Study. Learn the rules of the game. Watch videos, go to clinics, ask questions.

If you were a gymnast, try to explain what you felt or would feel if you were doing the skill. If you’re spotting, help the kids feel what they should feel. If they should push through their shoulders, lift them slightly when that should happen. Don’t just move them but manipulate them.

Make a plan and trust it. It should be malleable when necessary but don’t panic if someone from another gym makes a jump. They will and then they’ll slow and your kid will. It’ll be ok. At the same time, have a back up plan. Don’t be stubborn.

Go with momentum. Drill it, and then do it. If it’s good, let them go. If they do that well, keep pushing. Just because something is hard for some doesn’t mean it’ll be hard for all.

I’ll try to think of more
 

jamieintexas

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Be able to explain things 2-3 ways. Not everyone understands your favorite way. I ask me kids all the time “ Do you understand what I am asking you to do.” If they don’t understand after that, I send them to another coach to explain it their way.

The biggest one I can think of is “heel drive.” Little ones will tell you that they don’t have any muscles in their heels. I physically touch their hamstrings and explain how to use those muscles to get their heels up. Same with a hollow body. Most will slightly close their hips because they think they are arching their lower back when they are in the “flat hip” position that is so high important for clear hips.
 

TravelingCoach

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Not sure if fourteen years is enough to be considered a veteran, but I’ve taught and done well enough in quite a few states and a country or two.

“The best coach hasn’t been born yet and probably never will be.” and “There is no right way to teach something, but there are wrong ways.” Those are two things I live by and think everyone should know.

When it comes to spotting, you shouldn’t be using more muscle to spot the skill than it would take for you to do the skill yourself. It’s their skill. Spot for safety. If they aren’t doing most of the work, then they aren’t ready to try. I also only spot to ensure that they are safe and not that they will land.

Falling is important. They should understand that falling is normal and will happen a lot. Teach your gymnasts how to fall and that it’s okay to do it. If the kids are scared of falling then they will be afraid of trying.

The last thing has been a bit controversial when talking with other coaches. They either agree or look at me like I’m insane when I say it. Nothing is going to make you more confidant or comfortable when doing a skill than actually doing it. You can prep and drill a skill for an entire year, but that skill will still be wrong the first time you actually do it. Drills and preps are great for teaching aspects of skills and correcting things that you are doing wrong in a skill, but they will never “get” you a skill. You only “get” a skill after you are comfortable doing it and can make the corrections that are taught using preps, drills, and spotting. Don’t get disheartened because your gymnasts aren’t doing a skill perfectly after you have done ever drill and prep. Give it time and help them fix the problems.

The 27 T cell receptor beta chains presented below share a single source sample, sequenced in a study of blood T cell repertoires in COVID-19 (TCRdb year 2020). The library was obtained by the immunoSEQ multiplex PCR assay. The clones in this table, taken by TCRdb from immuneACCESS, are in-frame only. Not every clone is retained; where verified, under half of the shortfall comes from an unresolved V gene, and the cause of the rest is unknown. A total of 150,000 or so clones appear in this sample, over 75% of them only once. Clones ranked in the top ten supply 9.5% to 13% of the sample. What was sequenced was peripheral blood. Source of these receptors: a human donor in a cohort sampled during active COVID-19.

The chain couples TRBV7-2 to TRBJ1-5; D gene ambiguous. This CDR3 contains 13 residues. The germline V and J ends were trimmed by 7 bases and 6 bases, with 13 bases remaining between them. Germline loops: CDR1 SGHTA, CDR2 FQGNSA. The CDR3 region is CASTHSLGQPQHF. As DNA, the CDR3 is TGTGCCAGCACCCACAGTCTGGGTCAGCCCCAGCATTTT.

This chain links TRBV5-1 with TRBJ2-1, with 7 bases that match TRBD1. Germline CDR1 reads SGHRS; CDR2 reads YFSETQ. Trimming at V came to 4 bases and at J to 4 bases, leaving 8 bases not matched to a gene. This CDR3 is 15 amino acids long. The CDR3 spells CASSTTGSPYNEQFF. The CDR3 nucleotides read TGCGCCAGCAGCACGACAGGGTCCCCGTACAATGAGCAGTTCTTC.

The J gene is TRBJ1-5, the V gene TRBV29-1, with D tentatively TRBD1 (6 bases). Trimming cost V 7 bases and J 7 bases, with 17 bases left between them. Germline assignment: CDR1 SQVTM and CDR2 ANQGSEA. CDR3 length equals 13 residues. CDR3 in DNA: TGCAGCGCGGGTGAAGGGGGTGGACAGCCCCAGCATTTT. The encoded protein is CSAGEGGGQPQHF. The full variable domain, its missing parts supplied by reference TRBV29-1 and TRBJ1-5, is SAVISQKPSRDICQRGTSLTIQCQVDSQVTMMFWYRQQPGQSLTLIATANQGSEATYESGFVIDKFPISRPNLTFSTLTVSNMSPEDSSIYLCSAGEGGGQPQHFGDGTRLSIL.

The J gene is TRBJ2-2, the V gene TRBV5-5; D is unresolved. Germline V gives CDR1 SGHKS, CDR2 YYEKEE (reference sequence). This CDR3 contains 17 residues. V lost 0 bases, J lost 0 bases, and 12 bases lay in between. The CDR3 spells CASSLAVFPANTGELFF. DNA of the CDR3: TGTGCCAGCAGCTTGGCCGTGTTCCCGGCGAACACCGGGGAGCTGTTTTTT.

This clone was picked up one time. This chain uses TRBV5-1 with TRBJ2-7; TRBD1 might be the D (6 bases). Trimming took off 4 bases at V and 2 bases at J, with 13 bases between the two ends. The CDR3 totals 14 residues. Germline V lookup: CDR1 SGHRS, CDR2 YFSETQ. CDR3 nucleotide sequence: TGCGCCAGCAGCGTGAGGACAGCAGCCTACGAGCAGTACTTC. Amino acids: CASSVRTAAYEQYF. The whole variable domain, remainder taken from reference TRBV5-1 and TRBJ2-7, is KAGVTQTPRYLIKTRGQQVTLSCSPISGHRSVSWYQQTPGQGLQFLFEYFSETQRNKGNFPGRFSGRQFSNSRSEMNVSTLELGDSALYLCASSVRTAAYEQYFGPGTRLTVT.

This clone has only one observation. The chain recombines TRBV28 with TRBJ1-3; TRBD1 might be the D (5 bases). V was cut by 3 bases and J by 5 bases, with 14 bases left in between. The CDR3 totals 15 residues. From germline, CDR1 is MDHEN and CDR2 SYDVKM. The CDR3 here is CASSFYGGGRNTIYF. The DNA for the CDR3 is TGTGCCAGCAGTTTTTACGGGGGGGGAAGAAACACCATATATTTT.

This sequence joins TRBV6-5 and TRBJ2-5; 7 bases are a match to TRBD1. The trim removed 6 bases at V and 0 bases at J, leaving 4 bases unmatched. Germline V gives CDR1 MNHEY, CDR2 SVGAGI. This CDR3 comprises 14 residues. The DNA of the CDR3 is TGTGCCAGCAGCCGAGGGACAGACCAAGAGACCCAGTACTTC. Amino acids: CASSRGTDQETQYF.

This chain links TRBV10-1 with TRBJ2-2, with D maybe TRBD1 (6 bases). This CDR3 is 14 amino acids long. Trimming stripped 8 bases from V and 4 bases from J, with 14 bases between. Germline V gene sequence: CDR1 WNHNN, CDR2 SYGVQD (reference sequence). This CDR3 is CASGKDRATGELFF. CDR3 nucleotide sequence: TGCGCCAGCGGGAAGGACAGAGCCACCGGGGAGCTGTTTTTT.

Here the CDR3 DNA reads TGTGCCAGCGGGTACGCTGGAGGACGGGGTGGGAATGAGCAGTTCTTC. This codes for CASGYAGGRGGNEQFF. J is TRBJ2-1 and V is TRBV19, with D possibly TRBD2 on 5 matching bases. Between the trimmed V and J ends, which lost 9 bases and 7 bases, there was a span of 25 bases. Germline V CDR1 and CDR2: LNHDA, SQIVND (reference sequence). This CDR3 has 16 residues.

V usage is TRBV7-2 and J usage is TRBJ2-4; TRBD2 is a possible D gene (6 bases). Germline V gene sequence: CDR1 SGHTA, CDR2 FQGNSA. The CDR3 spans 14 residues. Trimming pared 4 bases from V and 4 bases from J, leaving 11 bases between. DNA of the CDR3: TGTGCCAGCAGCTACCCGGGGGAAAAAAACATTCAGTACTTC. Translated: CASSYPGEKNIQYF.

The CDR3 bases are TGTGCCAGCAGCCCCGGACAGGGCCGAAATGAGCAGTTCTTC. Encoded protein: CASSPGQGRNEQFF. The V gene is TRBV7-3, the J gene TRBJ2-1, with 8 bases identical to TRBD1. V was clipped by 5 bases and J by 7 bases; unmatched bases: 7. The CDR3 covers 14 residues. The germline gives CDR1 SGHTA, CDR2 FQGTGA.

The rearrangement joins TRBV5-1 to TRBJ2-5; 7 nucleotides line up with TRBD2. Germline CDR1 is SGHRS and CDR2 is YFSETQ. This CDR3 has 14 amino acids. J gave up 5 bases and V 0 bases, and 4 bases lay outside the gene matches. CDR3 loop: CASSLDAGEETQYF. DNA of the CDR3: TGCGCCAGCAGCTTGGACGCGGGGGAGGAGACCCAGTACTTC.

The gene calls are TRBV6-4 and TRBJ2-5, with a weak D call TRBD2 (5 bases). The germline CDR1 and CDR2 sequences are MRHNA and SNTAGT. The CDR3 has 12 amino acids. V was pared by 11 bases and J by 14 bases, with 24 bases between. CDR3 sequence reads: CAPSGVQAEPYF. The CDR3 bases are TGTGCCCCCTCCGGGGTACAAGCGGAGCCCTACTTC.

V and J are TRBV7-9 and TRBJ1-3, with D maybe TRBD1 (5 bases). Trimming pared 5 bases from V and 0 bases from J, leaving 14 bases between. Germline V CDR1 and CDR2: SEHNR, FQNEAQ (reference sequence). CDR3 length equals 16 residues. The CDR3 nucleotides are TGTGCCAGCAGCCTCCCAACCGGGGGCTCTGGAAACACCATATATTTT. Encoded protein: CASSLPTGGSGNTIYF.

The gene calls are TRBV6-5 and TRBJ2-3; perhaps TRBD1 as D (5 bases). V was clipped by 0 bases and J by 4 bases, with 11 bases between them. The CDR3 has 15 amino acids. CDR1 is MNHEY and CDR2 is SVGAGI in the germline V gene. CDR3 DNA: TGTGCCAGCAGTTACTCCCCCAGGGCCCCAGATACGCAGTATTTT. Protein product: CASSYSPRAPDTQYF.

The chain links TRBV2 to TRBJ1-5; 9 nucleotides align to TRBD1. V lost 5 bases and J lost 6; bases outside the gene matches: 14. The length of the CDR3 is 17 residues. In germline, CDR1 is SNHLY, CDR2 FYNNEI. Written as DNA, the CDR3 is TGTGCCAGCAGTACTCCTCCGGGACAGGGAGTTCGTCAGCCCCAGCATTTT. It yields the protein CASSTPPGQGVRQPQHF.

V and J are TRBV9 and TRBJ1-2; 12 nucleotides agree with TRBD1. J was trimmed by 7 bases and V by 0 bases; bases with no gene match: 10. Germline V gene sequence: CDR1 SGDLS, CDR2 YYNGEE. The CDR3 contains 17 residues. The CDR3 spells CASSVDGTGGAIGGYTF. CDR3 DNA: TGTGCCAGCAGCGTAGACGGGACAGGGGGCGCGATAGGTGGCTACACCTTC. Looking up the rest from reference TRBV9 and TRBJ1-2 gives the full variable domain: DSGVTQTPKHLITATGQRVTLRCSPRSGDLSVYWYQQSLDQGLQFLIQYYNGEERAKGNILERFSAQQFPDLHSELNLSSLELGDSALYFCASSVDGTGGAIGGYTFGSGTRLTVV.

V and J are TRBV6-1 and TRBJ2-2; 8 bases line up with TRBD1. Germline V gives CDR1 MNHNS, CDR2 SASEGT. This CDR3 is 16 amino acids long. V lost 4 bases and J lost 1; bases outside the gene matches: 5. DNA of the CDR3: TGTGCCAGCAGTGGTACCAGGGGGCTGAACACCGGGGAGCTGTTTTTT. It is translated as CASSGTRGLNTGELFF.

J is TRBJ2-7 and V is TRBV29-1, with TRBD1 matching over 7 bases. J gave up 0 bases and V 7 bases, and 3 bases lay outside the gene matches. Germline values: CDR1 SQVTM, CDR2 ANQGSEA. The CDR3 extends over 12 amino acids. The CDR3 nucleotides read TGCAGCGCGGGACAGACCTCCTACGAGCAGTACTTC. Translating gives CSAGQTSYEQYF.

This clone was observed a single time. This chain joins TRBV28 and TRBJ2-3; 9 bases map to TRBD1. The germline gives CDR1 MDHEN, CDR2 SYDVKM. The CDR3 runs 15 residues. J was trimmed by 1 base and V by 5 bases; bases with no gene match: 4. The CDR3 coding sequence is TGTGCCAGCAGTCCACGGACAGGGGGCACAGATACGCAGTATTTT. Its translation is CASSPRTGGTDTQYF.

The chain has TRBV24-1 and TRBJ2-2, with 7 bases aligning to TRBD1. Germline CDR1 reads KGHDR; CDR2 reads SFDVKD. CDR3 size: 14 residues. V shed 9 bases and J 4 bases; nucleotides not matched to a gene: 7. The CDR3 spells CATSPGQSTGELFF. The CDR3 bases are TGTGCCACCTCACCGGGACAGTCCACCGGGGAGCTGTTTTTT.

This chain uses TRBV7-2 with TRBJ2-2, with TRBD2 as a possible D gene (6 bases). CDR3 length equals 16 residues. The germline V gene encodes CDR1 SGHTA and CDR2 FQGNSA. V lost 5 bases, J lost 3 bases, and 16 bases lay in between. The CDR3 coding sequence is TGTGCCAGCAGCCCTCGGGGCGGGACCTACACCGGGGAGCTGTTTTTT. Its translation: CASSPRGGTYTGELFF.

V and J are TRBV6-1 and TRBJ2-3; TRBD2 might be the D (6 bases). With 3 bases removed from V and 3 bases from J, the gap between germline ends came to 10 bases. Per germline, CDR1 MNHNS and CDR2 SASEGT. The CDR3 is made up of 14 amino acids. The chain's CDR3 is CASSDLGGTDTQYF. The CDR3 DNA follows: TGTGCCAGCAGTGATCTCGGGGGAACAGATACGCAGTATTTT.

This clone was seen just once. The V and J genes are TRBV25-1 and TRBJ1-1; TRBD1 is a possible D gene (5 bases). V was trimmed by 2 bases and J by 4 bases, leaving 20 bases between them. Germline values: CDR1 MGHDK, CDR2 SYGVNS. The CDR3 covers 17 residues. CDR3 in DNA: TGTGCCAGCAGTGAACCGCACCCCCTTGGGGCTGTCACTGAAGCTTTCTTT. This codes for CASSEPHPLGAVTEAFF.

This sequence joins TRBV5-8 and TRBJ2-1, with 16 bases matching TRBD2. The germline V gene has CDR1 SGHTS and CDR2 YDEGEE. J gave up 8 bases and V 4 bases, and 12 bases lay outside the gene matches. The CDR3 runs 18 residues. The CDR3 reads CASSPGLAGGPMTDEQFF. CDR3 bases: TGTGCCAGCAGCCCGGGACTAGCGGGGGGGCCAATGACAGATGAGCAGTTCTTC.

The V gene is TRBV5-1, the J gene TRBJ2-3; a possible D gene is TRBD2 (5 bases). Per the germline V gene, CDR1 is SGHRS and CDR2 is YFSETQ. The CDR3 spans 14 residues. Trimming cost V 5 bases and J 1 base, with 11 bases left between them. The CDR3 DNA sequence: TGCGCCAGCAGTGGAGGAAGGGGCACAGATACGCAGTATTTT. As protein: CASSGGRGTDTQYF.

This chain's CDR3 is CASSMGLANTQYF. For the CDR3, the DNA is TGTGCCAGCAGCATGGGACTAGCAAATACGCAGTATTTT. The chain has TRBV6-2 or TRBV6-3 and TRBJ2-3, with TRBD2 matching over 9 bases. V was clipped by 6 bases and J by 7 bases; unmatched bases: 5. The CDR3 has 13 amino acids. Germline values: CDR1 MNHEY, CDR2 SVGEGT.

Oh and not every drill on YouTube is going to work for you if you don’t understand exactly what they are doing, what they are looking at, why they are doing it, where they were when they started it, what they did to prepare for it, and the exact result they want; you are just going to end up frustrated.
 

Aero

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I absolutely love this thread! I hope to one day be a "veteran" of coaching this wonderfully complicated and challenging, yet beautiful sport. I l really enjoy hearing from people who have been in the game a long time; such valuable advice comes from experience. Keep it coming!
 

Aussie_coach

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I had forgotten this thread Aero.

I think a big thing to remember is that you and your gymnasts are on the same side. You both want the same thing (to succeed, learn new skills etc). The way you coach should reflect this. We are not trying to force them, or to drag motivation out of them. Our tactic doesn’t need to be to scare them into working hard. We are working together towards the same goals.

Secondly, very much as Geoffrey Taucer says, the obvious problem is rarely the problem. You see coaches say things like “stuck your landing”, “go higher”, “you need to rebound”. But those are rarely the problems, they are just the effects of the problems. Great tool is to video the skill and watch it in slow motion. Pay attention to the starting position, take off etc.

Third, make your expectations high. Kids do tend to live up to expectations, if they are low then the achievement is low. Always ask for more. If you believe they can do more, they will believe it too.